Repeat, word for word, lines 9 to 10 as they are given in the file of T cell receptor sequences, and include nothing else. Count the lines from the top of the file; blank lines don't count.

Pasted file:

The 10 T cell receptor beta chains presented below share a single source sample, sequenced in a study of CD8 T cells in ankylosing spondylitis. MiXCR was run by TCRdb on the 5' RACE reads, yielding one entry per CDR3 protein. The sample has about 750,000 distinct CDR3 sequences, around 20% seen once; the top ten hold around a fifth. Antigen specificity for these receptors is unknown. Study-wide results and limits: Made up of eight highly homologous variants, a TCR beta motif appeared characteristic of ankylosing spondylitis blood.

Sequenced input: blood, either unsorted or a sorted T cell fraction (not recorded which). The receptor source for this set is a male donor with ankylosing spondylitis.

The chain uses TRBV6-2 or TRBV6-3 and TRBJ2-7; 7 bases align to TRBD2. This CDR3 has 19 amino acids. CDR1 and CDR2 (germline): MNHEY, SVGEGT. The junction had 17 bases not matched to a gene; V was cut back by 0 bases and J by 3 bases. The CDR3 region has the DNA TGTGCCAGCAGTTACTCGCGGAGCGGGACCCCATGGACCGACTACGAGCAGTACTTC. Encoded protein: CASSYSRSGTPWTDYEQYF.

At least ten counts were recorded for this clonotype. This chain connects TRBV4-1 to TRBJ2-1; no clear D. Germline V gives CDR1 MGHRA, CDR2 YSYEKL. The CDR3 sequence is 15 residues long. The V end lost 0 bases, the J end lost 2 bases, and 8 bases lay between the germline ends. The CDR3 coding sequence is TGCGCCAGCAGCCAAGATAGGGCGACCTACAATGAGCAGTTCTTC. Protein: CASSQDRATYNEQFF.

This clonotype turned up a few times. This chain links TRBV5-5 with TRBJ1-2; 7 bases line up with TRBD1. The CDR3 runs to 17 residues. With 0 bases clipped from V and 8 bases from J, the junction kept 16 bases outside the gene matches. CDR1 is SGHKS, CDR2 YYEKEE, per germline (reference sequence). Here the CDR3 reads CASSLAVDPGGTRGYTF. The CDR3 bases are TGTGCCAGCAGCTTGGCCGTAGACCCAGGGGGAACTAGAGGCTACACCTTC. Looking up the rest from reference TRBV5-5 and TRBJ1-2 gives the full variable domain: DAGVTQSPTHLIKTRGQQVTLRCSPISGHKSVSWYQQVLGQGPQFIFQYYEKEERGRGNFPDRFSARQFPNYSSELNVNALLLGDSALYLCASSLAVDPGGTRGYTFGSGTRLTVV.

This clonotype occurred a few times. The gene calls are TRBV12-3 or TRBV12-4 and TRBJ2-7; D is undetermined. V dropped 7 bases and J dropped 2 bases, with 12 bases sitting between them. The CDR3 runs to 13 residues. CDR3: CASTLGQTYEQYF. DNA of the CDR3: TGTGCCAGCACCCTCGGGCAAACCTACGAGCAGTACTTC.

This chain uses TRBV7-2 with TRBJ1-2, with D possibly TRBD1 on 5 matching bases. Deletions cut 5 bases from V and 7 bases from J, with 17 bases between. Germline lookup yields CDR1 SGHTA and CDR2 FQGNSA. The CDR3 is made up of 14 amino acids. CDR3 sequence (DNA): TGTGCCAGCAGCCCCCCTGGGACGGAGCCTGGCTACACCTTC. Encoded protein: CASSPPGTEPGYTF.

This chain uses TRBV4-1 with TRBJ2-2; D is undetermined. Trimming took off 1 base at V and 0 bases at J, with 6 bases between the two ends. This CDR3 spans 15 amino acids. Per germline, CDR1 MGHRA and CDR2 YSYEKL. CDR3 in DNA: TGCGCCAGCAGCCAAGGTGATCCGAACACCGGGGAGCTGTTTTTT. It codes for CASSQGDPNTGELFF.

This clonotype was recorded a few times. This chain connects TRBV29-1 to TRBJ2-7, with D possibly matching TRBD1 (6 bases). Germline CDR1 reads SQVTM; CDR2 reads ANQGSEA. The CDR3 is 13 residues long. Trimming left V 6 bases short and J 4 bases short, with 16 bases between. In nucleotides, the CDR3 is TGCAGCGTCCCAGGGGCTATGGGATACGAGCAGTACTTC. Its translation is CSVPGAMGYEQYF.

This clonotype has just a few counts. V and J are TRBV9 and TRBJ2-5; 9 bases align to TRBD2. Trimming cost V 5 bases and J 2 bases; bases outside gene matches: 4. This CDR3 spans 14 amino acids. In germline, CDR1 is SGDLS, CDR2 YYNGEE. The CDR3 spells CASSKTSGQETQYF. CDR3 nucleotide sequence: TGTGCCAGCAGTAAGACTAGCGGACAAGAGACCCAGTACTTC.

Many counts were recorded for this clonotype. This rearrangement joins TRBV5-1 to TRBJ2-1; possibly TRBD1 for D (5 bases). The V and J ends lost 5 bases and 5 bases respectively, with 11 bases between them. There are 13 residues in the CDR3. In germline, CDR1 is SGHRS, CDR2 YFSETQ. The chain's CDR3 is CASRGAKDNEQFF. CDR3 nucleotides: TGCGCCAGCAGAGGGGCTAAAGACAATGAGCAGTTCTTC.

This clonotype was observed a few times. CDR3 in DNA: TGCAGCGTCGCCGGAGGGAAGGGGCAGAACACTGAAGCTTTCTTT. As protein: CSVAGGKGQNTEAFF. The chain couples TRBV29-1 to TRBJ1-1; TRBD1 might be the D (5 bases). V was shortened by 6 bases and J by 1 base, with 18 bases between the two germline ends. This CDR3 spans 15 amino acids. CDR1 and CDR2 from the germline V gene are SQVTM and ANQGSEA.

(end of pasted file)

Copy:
This clonotype was recorded a few times. This chain connects TRBV29-1 to TRBJ2-7, with D possibly matching TRBD1 (6 bases). Germline CDR1 reads SQVTM; CDR2 reads ANQGSEA. The CDR3 is 13 residues long. Trimming left V 6 bases short and J 4 bases short, with 16 bases between. In nucleotides, the CDR3 is TGCAGCGTCCCAGGGGCTATGGGATACGAGCAGTACTTC. Its translation is CSVPGAMGYEQYF.

This clonotype has just a few counts. V and J are TRBV9 and TRBJ2-5; 9 bases align to TRBD2. Trimming cost V 5 bases and J 2 bases; bases outside gene matches: 4. This CDR3 spans 14 amino acids. In germline, CDR1 is SGDLS, CDR2 YYNGEE. The CDR3 spells CASSKTSGQETQYF. CDR3 nucleotide sequence: TGTGCCAGCAGTAAGACTAGCGGACAAGAGACCCAGTACTTC.